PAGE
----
So this week I’ve been under the weather. So far under the weather, I’m practically lying face-down on the ground – I think they call that planking?
You see I don’t get sick very often. In fact, since I stopped using the daily services of the fabulous people at Dublin Bus a few years ago, I’ve barely been sick at all – not in the blow-your-nose kind of way anyway. But what with last week spent wading about town, going from wet to dry to wet again several times a day, I picked up a germy combination of tonsillitis and the common cold. But when you live in Cambodia, there’s nothing common about it.
I try my best not to be a moaner on the internet, and aside from the odd Facebook update, it’s a healthy habit I hope will transfer to the rest of my life, (over the past 12 months, I’ve become one of those positive-affirmation-visionboard-loving-Secret-reading types). However recent days have just taken the biscuit – biscuit of the gross, non Jacobs/McVities/Irish/UK variety.
You see I sometimes like being sick. After all, it is your body’s way of telling you to stall the ball. A guilt-free few days of wandering your house draped in a duvet, obeying the gospel according to Oprah, taking a mid-morning nap before Loose Women, and catching up with some Aussie soaps late afternoon. You’re practically drip-fed tea and toast, and if you’re really lucky, your mam might offer to pick you up, take you home and make you dinner. (If you’re really really lucky, mashed potato might be involved in said dinner).
All in all, it’s a sweet deal in exchange for a sore throat and red nose.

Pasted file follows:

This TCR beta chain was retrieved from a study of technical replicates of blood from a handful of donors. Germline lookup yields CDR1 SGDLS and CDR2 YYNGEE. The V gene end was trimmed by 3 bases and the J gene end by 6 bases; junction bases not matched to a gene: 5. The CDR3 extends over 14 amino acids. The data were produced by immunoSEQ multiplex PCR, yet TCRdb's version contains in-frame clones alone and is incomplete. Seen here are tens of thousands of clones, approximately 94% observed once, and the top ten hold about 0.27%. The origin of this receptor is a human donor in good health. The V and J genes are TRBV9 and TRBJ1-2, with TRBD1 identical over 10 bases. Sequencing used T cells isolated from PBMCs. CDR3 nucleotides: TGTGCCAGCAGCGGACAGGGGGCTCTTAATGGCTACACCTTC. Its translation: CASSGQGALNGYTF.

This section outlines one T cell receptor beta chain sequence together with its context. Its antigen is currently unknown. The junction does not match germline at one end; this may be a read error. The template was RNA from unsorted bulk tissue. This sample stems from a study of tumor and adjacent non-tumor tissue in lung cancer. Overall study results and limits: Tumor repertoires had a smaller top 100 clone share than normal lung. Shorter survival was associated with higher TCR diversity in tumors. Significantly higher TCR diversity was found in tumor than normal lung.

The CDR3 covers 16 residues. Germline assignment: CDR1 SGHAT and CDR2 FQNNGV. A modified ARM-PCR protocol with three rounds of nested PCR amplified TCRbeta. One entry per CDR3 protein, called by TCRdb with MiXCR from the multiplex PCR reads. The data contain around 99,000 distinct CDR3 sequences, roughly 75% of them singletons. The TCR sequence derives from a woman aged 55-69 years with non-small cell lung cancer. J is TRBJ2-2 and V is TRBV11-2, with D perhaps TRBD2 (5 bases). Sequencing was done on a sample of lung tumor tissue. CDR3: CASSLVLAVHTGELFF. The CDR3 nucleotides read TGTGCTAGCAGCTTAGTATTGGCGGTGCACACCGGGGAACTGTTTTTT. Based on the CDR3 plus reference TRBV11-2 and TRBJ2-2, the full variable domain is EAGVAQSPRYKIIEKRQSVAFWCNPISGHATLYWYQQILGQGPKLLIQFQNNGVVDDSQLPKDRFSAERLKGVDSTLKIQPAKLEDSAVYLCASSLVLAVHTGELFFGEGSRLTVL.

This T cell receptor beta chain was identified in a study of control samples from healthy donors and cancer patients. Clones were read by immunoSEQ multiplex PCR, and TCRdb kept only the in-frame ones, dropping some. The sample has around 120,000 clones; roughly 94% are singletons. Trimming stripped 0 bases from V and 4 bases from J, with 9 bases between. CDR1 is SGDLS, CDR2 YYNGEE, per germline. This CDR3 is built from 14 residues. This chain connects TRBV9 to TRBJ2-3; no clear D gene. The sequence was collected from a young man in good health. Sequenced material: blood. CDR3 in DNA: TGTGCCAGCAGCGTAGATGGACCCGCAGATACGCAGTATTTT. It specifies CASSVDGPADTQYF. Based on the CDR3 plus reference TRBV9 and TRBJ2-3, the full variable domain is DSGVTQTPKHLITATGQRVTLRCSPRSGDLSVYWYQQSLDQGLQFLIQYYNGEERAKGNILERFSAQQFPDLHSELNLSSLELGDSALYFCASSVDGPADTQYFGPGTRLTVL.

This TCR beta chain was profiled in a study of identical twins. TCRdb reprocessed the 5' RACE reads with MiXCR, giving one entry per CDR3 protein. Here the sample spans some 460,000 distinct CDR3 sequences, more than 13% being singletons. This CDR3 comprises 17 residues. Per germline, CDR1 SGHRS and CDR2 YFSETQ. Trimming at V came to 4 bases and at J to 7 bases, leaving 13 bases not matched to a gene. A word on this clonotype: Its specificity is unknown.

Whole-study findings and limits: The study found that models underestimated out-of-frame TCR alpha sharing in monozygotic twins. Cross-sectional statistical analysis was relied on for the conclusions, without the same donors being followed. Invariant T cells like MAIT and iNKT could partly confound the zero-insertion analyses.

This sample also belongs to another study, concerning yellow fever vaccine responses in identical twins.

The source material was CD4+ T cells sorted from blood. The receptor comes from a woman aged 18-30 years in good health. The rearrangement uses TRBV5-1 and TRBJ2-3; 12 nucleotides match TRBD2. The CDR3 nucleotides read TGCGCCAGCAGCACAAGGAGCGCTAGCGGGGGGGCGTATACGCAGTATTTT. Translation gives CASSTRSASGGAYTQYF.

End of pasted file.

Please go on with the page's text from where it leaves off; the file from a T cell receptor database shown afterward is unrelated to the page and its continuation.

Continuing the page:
Here, it’s an altogether different kettle of tea. Firstly there is no tea. None that competes with the holy combo of Lyons pyramid bags and Avonmore milk anyway. Secondly duvets don’t exist, and if they did, it’d be too hot to wear them. And thirdly, I’m self-employed now, so that means any sick days I take our at my own expense. Days like the last two, where I couldn’t think straight on account of the atomic sinus pressure and bag of blades I have for a swallow mechanism, have to be kept to a minimum.
Then to top off “the week of a million tissues” our house flooded last night. Not too badly (though I haven’t been home since this morning) just our kitchen for now. There’s about 10cm more before it gets into the main house, so here’s hoping we’ll be safe.
So the point of my moany rant – if you’re still with me? – is to address something I’ve really wanted to write about. Homesickness. An illness that’s altogether more consuming than streptococcal, and takes a good bit longer to shake off.
In the midst of all my nose blowing this week, I received two amazing deliveries. One from my folks, and the other from my bestie Ciara. Between the two there I was sent about 20 chocolate bars, five bags of sweets, my all-time favourite belt (I somehow accidentally left at home), my all-time favourite hair product (Body Shop Brazil Nut Define and No Frizz – USE IT), my runners (I WILL exercise over here), a load of new knickers (Penneys’ finest) and Ciara and John’s wedding DVD.